Joseph Smith was born in the year 1800, in Scholes, Cleckheaton son of Joseph Smith, Maltster who was of Quaker descent. Joseph senior inherited land and perhaps this lead to his son’s interest.
In 1821 Joseph began operating as a surveyor and left Scholes for Bradford in 1827 where he attained a leading position as surveyor and land agent. His clients included the most important residents of Bradford of the time: John Hustler, Richard Fawcett and the Rev. Godfrey Wright. He became the land agent for the Fitzgerald estates at Boldshay. He designed the Bradford and Eccleshill turnpike, which opened in 1826, the Leeds and Halifax Road, as well as taking an interest in the surveying of the projected railway to Leeds in 1835.
He was elected as a commissioner under the Lighting and Watching Act in 1827 and was one of the most active members of that body. He was zealous in obtaining the Charter of Incorporation and upon incorporation he was made an Alderman which continued until 1853.
His residence was in Little Horton Lane and it is here where he died on 22 April 1858. His wife, Elizabeth had died some years before. They had two children, Jane who in 1858 married Benjamin Farrer who was a land owner and George Belk Smith who like his father was a land agent. When George joined his father in business, they operated under the name Joseph Smith and Son and worked from premises in Leeds Road. After his father’s death, George continued the business.
George acting for Sir Titus Salt bought most of the land on which Saltaire village now stands. He also acted as agent for the Fosters of Queensbury, the Fitzgeralds of Horton and Boldshay, the Leathams of Wakefield, Sir Francis Sharpe Powell and others and was frequently employed in arbitration cases. With their huge wealth the Fosters were buying estates including a 2,000 acre estate at Moor Park in Shropshire which George purchased by private treaty on behalf of Major Jonas Foster of Cliffe Hall, Lightcliffe. This was the fourth estate that the Fosters had acquired over a relatively short period, the others were Hornby Castle estate near Lancaster (John Foster £250,000), Egton Estate near Whitby (John Foster £170,000), and the Canwell Estate in the Midlands (Abraham £200,000). Of course, they were also owners of a large area of land in and around Queensbury.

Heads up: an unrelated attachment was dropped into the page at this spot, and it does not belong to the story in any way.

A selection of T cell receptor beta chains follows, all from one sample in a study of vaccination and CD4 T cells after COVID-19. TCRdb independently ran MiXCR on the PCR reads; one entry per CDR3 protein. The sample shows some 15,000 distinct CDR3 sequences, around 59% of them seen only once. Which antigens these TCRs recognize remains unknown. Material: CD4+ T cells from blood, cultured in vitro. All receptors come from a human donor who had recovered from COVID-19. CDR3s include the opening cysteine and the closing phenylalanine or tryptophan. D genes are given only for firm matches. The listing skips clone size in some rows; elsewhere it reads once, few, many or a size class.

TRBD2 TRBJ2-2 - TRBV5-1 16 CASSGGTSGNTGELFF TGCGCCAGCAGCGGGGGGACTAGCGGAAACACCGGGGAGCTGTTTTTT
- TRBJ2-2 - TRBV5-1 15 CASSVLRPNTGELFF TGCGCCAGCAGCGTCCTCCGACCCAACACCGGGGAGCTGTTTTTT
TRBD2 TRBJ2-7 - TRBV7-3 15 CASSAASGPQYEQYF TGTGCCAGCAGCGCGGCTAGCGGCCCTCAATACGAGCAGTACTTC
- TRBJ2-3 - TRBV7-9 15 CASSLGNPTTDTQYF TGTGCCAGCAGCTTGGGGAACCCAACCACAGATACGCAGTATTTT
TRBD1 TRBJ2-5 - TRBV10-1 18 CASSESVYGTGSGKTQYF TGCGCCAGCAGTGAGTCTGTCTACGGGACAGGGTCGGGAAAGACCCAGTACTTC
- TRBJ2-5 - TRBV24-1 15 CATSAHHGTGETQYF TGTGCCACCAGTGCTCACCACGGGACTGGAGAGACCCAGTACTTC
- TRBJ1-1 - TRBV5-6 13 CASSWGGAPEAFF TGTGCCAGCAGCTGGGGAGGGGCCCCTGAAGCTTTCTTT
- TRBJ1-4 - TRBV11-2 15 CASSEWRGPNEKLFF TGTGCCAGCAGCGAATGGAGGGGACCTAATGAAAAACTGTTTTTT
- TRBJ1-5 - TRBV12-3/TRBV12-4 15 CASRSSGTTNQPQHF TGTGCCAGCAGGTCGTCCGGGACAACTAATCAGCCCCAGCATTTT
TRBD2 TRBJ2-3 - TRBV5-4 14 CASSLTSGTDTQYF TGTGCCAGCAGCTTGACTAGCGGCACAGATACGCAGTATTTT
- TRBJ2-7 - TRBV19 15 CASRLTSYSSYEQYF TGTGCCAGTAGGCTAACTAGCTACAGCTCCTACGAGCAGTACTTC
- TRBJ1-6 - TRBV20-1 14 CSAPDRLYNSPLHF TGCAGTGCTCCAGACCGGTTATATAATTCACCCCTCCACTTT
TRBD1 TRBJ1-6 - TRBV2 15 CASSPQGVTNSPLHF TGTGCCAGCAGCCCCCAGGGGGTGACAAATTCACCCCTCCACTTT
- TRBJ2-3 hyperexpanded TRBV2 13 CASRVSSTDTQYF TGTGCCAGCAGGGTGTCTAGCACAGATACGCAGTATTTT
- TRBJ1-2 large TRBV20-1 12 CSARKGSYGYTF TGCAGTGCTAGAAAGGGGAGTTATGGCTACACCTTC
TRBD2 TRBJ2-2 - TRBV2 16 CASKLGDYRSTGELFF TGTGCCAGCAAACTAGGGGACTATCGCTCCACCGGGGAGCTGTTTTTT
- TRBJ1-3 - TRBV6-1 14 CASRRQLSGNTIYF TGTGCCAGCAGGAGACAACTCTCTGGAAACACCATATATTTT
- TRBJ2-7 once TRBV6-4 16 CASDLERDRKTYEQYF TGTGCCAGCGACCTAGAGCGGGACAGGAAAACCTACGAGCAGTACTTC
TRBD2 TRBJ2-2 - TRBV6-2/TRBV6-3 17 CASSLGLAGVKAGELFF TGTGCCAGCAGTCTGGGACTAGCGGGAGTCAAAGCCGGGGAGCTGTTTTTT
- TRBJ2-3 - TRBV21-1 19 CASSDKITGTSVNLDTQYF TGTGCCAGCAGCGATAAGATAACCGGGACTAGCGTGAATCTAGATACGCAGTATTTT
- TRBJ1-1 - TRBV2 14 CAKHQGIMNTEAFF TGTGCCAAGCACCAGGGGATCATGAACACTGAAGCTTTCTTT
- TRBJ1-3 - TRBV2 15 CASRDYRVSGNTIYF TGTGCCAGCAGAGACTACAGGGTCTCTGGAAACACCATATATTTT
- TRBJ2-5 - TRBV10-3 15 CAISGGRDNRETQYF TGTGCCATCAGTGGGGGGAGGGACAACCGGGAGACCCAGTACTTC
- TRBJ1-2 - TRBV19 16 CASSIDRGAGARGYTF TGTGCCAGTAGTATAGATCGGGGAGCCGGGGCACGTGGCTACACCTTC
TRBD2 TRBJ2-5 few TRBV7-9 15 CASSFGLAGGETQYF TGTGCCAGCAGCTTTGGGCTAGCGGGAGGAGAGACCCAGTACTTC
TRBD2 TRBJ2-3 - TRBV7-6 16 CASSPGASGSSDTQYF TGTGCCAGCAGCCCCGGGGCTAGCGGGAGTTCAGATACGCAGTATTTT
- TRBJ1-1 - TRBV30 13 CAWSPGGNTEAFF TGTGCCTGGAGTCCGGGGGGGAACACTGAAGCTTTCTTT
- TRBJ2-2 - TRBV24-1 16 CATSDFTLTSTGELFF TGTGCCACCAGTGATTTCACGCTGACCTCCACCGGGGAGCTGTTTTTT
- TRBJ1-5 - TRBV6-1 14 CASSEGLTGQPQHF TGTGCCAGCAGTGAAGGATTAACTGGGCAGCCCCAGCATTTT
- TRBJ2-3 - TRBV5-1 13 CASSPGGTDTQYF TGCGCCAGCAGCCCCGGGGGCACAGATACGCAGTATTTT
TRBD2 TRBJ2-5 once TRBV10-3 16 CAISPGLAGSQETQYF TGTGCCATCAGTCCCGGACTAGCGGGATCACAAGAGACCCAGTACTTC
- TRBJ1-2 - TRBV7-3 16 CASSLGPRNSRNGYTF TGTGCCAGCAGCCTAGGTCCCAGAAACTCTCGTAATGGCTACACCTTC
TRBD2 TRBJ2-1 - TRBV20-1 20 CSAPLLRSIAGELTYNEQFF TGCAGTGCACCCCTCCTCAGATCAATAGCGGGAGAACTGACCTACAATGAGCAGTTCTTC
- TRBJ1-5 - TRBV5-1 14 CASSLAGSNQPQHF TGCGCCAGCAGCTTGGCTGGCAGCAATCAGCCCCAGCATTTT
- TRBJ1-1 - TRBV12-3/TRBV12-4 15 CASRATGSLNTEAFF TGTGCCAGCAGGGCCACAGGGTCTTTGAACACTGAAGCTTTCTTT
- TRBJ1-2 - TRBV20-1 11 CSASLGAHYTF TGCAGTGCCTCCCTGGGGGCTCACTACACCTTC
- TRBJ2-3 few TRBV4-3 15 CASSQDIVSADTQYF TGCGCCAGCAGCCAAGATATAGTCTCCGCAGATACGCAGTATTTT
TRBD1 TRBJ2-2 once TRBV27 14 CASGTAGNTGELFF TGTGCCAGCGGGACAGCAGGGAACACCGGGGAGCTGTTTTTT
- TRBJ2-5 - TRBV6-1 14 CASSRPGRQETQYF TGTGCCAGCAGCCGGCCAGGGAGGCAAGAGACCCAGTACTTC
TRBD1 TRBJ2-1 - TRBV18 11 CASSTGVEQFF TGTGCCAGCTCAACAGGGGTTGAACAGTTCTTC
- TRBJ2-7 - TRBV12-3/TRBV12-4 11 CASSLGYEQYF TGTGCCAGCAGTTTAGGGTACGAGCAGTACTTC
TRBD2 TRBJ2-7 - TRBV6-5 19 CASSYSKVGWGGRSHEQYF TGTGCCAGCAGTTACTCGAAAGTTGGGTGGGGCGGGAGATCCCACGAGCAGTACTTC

When Titus Salt Jnr went to America in 1883 he took George Belk Smith with him, along with Charles Stead (partner in Titus Salts company), a Mr Mawsons together with an iron and coal engineer from Middleborough. They were looking at an estate which was ‘ram full of coal and minerals’
George Belk Smith had a large family of seven children including youngest son Frederick Joseph Smith, known as Fred J Smith. Frederick saw opportunities in America and he went off to California in 1881 at the age of twenty. He rode across southern California by horse to settle in Pomona (named after the Roman goddess of fruit). George had ensured that Frederick had a good education by sending him to a private school and later to an international school in London where he graduated. Frederick is regarded as one of Americas pioneers, initially growing fruit including peaches, apricots, olives, oranges and pears. Further, he planted seventy acres of grapes. He progressed in the local community and became president of the San Antonio Fruit exchange, the Canyon Water Company and the Chamber of Commerce. He also got involved in buying and selling property for himself and acted as an agent for Northern Counties Investment Trust who offered loans to buy and improve property.
Joseph Smith’s monument, which is grade two listed, is a huge 33ft obelisk, it stands at the end of the promenade and is testament to the important role he played in establishing Undercliffe Cemetery. The monument itself was designed by William Gay.
Research by Deborah Stirling and Steve Lightfoot
G B Smith obituary – Leeds Mercury 16th Aug 1902, Leeds Times 14th June 1873, History of Pomona.